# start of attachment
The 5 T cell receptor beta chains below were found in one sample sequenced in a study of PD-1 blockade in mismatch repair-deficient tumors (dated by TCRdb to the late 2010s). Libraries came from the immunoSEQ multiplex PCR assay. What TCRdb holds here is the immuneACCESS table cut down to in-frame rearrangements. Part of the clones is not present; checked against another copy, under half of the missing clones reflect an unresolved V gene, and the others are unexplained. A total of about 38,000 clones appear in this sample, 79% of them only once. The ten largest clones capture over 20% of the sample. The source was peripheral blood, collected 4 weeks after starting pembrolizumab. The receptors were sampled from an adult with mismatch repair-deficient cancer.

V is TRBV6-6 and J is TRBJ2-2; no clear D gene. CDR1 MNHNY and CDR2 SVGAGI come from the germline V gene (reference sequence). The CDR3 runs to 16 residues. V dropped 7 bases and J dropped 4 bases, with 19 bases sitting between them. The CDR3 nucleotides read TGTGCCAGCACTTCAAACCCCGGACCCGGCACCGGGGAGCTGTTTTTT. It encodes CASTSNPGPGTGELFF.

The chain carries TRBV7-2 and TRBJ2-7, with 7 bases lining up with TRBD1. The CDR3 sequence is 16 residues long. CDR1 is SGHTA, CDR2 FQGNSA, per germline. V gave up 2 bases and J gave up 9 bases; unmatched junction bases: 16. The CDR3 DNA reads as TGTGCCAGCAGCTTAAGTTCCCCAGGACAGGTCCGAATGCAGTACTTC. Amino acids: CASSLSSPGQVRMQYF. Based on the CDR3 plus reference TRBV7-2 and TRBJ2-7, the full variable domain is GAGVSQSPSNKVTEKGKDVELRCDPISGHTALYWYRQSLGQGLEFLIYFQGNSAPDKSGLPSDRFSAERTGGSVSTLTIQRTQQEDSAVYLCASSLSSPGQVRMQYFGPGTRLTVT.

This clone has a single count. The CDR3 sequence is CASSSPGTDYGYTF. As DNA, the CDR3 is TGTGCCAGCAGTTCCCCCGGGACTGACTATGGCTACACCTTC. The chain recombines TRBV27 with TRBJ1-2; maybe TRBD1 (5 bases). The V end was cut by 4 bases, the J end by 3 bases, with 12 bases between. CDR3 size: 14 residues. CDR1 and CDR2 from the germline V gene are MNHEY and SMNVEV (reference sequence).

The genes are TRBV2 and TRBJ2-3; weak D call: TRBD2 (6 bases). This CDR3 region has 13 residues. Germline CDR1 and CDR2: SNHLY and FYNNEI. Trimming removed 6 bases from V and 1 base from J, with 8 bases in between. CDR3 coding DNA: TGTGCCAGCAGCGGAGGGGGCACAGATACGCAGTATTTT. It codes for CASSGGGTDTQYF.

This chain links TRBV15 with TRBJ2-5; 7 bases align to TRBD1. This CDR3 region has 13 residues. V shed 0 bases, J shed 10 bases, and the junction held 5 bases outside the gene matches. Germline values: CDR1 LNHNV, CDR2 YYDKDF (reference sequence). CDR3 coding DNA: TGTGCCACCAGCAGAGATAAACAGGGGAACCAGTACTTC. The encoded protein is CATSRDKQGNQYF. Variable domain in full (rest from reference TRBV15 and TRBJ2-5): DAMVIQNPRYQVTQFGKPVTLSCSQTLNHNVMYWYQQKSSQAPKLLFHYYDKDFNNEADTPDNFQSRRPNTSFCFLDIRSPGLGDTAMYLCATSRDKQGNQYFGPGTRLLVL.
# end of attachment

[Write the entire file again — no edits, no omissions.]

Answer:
The 5 T cell receptor beta chains below were found in one sample sequenced in a study of PD-1 blockade in mismatch repair-deficient tumors (dated by TCRdb to the late 2010s). Libraries came from the immunoSEQ multiplex PCR assay. What TCRdb holds here is the immuneACCESS table cut down to in-frame rearrangements. Part of the clones is not present; checked against another copy, under half of the missing clones reflect an unresolved V gene, and the others are unexplained. A total of about 38,000 clones appear in this sample, 79% of them only once. The ten largest clones capture over 20% of the sample. The source was peripheral blood, collected 4 weeks after starting pembrolizumab. The receptors were sampled from an adult with mismatch repair-deficient cancer.

V is TRBV6-6 and J is TRBJ2-2; no clear D gene. CDR1 MNHNY and CDR2 SVGAGI come from the germline V gene (reference sequence). The CDR3 runs to 16 residues. V dropped 7 bases and J dropped 4 bases, with 19 bases sitting between them. The CDR3 nucleotides read TGTGCCAGCACTTCAAACCCCGGACCCGGCACCGGGGAGCTGTTTTTT. It encodes CASTSNPGPGTGELFF.

The chain carries TRBV7-2 and TRBJ2-7, with 7 bases lining up with TRBD1. The CDR3 sequence is 16 residues long. CDR1 is SGHTA, CDR2 FQGNSA, per germline. V gave up 2 bases and J gave up 9 bases; unmatched junction bases: 16. The CDR3 DNA reads as TGTGCCAGCAGCTTAAGTTCCCCAGGACAGGTCCGAATGCAGTACTTC. Amino acids: CASSLSSPGQVRMQYF. Based on the CDR3 plus reference TRBV7-2 and TRBJ2-7, the full variable domain is GAGVSQSPSNKVTEKGKDVELRCDPISGHTALYWYRQSLGQGLEFLIYFQGNSAPDKSGLPSDRFSAERTGGSVSTLTIQRTQQEDSAVYLCASSLSSPGQVRMQYFGPGTRLTVT.

This clone has a single count. The CDR3 sequence is CASSSPGTDYGYTF. As DNA, the CDR3 is TGTGCCAGCAGTTCCCCCGGGACTGACTATGGCTACACCTTC. The chain recombines TRBV27 with TRBJ1-2; maybe TRBD1 (5 bases). The V end was cut by 4 bases, the J end by 3 bases, with 12 bases between. CDR3 size: 14 residues. CDR1 and CDR2 from the germline V gene are MNHEY and SMNVEV (reference sequence).

The genes are TRBV2 and TRBJ2-3; weak D call: TRBD2 (6 bases). This CDR3 region has 13 residues. Germline CDR1 and CDR2: SNHLY and FYNNEI. Trimming removed 6 bases from V and 1 base from J, with 8 bases in between. CDR3 coding DNA: TGTGCCAGCAGCGGAGGGGGCACAGATACGCAGTATTTT. It codes for CASSGGGTDTQYF.

This chain links TRBV15 with TRBJ2-5; 7 bases align to TRBD1. This CDR3 region has 13 residues. V shed 0 bases, J shed 10 bases, and the junction held 5 bases outside the gene matches. Germline values: CDR1 LNHNV, CDR2 YYDKDF (reference sequence). CDR3 coding DNA: TGTGCCACCAGCAGAGATAAACAGGGGAACCAGTACTTC. The encoded protein is CATSRDKQGNQYF. Variable domain in full (rest from reference TRBV15 and TRBJ2-5): DAMVIQNPRYQVTQFGKPVTLSCSQTLNHNVMYWYQQKSSQAPKLLFHYYDKDFNNEADTPDNFQSRRPNTSFCFLDIRSPGLGDTAMYLCATSRDKQGNQYFGPGTRLLVL.